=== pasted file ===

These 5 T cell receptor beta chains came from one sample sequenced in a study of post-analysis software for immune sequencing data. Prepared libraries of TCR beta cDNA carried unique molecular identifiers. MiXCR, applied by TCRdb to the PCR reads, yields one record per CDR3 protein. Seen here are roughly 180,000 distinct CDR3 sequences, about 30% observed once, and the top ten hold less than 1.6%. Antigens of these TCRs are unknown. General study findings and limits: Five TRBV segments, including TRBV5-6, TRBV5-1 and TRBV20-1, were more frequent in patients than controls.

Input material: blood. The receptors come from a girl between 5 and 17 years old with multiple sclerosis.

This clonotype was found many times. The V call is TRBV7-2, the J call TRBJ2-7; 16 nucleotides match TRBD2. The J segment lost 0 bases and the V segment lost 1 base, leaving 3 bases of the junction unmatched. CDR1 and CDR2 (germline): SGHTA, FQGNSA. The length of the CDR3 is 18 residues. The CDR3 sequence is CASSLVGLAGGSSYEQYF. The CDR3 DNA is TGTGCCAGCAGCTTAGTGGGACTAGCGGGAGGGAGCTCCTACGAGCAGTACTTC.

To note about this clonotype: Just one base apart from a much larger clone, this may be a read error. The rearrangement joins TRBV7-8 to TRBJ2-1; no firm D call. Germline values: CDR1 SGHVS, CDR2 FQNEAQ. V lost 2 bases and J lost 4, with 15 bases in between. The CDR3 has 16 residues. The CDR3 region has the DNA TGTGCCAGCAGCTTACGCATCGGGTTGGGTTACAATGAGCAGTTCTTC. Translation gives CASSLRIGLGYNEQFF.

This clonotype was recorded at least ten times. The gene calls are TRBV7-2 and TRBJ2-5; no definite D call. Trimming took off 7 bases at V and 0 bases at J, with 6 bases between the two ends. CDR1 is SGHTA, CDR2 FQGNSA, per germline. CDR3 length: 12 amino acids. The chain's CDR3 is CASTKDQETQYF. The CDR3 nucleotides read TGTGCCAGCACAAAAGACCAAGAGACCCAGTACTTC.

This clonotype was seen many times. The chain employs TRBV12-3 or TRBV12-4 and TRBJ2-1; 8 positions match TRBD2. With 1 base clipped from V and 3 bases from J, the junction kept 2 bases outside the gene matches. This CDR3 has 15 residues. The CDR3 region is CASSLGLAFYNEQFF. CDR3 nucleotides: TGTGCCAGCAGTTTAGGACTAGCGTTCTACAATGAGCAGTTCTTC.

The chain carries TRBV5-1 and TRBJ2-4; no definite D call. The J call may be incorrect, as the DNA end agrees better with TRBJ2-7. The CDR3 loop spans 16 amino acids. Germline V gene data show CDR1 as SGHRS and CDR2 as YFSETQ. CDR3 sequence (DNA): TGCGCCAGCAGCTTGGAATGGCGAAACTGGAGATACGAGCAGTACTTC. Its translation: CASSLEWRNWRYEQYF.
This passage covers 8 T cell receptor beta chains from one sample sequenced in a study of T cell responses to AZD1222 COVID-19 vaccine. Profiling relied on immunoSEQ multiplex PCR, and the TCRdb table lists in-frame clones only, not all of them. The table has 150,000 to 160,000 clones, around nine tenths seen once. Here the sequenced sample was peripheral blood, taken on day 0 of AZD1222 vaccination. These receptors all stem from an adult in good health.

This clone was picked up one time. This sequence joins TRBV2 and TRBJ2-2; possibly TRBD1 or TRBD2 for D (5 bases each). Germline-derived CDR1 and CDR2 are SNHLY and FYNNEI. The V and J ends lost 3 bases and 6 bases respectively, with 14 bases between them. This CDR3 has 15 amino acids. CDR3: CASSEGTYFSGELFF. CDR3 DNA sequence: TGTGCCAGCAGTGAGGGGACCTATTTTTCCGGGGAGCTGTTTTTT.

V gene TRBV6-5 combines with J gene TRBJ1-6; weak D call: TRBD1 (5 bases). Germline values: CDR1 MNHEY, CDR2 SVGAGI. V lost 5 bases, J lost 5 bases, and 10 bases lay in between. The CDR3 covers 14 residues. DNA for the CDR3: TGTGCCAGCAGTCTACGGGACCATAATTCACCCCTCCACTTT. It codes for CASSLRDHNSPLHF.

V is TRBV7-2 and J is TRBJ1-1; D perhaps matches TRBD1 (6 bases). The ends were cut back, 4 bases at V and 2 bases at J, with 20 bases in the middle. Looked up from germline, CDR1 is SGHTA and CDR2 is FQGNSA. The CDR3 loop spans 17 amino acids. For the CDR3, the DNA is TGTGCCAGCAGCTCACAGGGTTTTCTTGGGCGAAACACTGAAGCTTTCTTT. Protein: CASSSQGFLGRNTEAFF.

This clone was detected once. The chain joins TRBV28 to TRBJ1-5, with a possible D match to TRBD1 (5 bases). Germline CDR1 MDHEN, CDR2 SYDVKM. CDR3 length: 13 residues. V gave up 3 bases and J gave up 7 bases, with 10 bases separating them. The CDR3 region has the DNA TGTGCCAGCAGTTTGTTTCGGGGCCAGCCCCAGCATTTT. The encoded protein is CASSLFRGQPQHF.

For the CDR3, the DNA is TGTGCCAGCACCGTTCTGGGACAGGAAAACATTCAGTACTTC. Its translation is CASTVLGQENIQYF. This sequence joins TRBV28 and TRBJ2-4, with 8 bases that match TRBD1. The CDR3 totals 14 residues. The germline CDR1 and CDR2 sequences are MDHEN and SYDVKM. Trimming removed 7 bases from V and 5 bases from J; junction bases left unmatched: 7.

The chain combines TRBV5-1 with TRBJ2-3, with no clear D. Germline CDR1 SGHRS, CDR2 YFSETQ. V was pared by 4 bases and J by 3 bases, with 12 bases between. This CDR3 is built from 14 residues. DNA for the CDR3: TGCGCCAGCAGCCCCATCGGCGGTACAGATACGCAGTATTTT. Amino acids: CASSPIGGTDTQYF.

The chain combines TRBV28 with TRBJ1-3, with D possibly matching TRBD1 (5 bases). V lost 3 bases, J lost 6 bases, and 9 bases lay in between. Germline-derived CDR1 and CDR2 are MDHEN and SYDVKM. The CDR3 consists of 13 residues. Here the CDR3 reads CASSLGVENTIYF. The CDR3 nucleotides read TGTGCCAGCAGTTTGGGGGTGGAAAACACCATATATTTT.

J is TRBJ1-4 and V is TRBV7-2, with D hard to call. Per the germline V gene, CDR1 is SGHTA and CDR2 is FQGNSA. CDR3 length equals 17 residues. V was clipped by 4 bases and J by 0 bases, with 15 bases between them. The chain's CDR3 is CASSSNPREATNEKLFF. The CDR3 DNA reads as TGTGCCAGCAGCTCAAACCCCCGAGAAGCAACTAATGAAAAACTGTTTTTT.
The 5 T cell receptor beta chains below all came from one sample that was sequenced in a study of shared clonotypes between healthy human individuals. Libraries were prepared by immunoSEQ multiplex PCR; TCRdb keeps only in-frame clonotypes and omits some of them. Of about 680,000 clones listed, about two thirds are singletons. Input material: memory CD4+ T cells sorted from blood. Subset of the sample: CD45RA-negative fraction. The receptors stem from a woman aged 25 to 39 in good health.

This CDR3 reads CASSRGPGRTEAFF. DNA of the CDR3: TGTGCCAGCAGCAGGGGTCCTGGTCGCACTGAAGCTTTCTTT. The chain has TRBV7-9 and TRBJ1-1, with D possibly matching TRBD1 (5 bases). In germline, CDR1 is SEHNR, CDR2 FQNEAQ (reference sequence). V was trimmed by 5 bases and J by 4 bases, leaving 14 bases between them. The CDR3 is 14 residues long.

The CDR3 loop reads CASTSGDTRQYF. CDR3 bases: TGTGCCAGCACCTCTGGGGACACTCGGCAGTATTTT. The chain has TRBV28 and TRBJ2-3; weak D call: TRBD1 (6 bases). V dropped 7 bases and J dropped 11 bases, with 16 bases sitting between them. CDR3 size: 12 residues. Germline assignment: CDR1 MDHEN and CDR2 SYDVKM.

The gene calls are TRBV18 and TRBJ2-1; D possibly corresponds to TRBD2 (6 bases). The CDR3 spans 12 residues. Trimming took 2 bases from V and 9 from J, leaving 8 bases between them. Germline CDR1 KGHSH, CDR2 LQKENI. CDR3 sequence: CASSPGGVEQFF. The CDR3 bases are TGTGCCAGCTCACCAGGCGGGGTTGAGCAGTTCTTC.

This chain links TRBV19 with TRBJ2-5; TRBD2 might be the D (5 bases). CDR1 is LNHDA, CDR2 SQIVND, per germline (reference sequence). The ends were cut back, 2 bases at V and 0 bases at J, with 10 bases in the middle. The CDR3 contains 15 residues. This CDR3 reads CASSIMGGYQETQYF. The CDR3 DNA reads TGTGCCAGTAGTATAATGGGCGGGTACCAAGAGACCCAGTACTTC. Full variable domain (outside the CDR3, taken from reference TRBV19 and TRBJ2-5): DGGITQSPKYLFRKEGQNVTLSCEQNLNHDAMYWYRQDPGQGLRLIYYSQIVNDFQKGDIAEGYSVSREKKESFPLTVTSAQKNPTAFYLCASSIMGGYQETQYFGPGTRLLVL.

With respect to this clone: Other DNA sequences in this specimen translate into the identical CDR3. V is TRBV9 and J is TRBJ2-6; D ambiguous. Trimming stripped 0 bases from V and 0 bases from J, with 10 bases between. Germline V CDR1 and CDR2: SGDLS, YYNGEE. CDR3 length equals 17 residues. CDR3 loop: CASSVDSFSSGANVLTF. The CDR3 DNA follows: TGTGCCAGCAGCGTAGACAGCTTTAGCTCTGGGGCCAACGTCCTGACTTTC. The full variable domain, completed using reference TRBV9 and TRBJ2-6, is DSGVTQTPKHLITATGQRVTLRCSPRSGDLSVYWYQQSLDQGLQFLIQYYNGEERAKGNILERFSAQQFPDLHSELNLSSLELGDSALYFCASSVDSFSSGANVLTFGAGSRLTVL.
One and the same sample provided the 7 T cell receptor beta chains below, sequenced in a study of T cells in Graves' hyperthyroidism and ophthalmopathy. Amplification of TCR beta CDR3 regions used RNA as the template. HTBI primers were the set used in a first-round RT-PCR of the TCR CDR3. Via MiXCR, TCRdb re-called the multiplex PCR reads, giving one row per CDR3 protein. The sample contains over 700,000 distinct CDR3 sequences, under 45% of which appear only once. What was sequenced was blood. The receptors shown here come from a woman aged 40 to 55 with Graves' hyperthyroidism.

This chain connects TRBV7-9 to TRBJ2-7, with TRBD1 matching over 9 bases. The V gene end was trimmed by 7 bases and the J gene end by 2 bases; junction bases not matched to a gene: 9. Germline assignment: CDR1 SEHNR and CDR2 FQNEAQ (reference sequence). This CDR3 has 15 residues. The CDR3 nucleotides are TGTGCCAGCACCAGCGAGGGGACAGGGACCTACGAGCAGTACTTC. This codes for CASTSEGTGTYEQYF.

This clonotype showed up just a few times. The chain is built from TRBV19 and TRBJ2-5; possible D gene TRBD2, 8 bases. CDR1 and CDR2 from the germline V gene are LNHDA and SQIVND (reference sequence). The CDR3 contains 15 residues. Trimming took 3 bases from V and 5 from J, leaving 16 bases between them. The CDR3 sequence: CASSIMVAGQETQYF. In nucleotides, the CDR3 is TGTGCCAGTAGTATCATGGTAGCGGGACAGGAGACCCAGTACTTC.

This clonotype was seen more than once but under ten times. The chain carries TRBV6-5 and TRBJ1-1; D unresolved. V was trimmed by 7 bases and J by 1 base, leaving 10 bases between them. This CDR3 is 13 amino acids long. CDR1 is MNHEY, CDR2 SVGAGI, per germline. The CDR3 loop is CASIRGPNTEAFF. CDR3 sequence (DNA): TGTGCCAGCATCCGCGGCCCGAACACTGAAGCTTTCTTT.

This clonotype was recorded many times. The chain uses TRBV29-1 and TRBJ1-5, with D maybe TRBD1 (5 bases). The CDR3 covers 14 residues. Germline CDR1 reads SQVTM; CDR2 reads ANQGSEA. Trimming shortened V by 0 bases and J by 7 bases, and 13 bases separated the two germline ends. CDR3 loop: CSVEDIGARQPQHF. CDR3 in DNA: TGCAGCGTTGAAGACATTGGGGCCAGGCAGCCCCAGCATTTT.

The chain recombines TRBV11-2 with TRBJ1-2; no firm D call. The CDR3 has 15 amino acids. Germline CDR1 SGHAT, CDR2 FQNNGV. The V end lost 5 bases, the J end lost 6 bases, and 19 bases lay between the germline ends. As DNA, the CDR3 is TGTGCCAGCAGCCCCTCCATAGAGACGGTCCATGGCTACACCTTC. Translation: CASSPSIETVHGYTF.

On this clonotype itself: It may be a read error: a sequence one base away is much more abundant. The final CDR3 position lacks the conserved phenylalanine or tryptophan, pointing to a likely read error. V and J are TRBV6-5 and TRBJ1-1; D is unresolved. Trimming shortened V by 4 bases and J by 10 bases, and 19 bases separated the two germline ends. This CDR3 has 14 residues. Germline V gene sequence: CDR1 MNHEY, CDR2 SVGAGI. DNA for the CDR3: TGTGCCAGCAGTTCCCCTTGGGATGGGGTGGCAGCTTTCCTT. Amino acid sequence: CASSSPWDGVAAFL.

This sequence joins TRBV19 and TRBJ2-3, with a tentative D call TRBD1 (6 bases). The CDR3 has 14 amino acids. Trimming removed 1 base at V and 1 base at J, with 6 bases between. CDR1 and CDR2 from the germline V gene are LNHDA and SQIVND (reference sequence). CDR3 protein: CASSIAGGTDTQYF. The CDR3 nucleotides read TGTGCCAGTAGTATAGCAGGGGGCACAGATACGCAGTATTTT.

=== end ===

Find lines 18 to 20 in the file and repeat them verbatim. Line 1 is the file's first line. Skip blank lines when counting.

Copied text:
This CDR3 reads CASSRGPGRTEAFF. DNA of the CDR3: TGTGCCAGCAGCAGGGGTCCTGGTCGCACTGAAGCTTTCTTT. The chain has TRBV7-9 and TRBJ1-1, with D possibly matching TRBD1 (5 bases). In germline, CDR1 is SEHNR, CDR2 FQNEAQ (reference sequence). V was trimmed by 5 bases and J by 4 bases, leaving 14 bases between them. The CDR3 is 14 residues long.

The CDR3 loop reads CASTSGDTRQYF. CDR3 bases: TGTGCCAGCACCTCTGGGGACACTCGGCAGTATTTT. The chain has TRBV28 and TRBJ2-3; weak D call: TRBD1 (6 bases). V dropped 7 bases and J dropped 11 bases, with 16 bases sitting between them. CDR3 size: 12 residues. Germline assignment: CDR1 MDHEN and CDR2 SYDVKM.

The gene calls are TRBV18 and TRBJ2-1; D possibly corresponds to TRBD2 (6 bases). The CDR3 spans 12 residues. Trimming took 2 bases from V and 9 from J, leaving 8 bases between them. Germline CDR1 KGHSH, CDR2 LQKENI. CDR3 sequence: CASSPGGVEQFF. The CDR3 bases are TGTGCCAGCTCACCAGGCGGGGTTGAGCAGTTCTTC.